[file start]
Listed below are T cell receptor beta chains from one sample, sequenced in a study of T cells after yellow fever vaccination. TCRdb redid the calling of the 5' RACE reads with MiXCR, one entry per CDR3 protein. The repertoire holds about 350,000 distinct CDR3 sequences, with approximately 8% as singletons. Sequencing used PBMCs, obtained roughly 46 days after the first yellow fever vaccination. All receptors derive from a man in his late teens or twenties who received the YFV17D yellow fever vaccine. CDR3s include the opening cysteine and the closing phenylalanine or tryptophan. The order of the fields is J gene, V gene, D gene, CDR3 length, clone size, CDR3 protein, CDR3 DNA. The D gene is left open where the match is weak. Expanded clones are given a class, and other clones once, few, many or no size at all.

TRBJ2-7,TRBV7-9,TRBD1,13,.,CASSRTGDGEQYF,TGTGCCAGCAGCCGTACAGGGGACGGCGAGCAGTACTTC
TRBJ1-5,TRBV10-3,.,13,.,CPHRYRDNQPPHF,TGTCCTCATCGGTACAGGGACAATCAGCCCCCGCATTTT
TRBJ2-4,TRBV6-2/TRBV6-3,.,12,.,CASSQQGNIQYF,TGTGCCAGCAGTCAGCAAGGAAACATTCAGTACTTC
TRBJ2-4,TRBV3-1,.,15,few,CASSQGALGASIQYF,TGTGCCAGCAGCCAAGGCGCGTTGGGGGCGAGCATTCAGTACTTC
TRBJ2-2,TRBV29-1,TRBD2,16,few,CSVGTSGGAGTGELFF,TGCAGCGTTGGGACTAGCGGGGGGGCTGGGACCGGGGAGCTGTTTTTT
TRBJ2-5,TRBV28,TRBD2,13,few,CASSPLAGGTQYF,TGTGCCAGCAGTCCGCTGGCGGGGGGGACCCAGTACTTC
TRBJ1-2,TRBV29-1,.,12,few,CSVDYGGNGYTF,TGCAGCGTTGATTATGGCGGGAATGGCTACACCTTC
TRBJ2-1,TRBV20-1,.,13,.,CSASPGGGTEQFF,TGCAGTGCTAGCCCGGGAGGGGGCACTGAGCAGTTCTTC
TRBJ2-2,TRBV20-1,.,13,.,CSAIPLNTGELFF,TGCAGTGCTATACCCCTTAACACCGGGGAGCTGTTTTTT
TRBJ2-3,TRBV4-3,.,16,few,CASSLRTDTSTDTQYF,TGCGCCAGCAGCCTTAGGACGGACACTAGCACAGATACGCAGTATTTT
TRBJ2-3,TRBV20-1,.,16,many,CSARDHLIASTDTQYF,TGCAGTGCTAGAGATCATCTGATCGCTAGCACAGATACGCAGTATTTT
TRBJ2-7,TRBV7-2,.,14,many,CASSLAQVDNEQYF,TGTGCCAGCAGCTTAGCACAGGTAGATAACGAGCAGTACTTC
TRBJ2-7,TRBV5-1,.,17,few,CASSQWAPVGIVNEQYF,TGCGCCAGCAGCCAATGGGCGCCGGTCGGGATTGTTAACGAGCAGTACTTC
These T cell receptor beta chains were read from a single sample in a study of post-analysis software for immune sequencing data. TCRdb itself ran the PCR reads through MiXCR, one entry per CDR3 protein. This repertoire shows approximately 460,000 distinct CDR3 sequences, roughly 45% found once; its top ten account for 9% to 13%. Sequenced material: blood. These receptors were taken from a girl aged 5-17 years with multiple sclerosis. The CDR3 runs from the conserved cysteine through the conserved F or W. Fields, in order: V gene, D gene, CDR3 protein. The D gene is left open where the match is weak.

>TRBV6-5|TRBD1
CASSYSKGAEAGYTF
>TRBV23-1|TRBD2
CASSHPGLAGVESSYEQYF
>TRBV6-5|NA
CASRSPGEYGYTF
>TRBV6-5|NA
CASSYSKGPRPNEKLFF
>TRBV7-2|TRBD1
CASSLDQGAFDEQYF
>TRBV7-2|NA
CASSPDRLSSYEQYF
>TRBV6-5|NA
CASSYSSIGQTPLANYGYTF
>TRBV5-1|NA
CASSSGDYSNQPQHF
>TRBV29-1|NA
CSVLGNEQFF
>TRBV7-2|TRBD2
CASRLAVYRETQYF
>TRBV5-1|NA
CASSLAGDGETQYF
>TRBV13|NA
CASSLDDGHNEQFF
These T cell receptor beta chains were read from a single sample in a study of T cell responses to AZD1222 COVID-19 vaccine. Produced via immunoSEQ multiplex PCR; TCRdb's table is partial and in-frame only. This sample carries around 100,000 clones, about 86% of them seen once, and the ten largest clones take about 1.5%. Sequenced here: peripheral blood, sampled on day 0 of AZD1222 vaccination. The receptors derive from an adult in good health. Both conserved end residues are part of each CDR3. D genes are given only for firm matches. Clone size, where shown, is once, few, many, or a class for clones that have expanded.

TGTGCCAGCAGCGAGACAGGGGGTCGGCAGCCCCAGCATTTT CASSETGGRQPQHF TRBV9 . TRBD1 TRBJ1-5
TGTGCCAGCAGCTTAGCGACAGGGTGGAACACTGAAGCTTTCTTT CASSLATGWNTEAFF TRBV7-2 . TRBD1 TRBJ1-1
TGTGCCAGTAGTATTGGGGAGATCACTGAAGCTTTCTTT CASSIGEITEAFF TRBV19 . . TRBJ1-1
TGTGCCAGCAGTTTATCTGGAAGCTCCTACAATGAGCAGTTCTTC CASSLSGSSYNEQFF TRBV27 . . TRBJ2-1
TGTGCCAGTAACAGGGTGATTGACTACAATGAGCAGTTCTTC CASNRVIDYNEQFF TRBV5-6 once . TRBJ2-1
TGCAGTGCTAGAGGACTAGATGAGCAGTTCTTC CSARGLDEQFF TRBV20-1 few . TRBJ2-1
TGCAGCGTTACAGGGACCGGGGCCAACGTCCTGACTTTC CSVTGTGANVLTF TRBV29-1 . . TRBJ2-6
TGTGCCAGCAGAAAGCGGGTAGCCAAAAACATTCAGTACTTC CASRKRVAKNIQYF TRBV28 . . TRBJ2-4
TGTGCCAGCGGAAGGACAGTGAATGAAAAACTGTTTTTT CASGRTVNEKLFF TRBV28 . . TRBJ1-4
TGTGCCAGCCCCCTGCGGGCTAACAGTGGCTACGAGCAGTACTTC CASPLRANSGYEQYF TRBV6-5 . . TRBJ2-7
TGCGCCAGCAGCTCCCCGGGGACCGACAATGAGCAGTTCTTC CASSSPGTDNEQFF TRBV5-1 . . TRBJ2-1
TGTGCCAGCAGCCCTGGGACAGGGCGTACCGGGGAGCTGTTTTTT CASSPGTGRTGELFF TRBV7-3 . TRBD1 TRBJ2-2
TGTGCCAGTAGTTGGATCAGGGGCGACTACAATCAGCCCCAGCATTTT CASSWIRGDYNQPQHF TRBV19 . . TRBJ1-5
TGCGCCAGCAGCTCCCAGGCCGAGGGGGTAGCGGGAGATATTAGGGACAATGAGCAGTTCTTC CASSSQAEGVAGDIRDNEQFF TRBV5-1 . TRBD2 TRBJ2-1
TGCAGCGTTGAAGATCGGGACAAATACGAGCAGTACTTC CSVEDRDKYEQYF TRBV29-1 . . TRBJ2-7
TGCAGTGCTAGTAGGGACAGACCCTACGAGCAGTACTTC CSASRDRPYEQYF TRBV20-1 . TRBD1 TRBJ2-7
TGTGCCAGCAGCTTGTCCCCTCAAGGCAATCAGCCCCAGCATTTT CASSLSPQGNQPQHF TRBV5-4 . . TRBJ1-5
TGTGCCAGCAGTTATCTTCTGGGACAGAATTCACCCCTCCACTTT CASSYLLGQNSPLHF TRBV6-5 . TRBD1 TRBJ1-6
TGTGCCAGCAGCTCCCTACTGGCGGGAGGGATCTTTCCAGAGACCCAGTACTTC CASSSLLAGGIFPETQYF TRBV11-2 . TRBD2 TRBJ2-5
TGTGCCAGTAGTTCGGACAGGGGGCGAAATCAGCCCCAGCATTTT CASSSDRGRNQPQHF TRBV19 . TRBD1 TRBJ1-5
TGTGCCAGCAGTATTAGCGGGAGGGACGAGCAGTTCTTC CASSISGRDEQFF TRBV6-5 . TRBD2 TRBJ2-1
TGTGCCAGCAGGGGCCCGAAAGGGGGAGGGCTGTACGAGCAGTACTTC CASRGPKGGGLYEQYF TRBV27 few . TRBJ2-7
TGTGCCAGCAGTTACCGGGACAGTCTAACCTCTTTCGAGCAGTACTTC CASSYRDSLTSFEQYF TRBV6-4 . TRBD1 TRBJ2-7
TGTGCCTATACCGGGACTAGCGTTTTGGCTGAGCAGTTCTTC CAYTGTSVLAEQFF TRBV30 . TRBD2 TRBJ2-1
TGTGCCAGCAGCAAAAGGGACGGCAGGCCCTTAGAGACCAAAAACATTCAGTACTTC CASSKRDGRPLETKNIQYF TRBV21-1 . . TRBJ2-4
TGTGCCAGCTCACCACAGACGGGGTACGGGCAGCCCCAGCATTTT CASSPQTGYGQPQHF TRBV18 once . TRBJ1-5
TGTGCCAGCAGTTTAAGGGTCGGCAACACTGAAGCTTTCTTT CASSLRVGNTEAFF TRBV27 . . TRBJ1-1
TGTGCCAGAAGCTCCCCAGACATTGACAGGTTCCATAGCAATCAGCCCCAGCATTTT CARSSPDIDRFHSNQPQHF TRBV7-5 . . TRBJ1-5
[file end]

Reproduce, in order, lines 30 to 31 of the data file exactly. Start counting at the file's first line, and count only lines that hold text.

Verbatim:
>TRBV5-1|NA
CASSSGDYSNQPQHF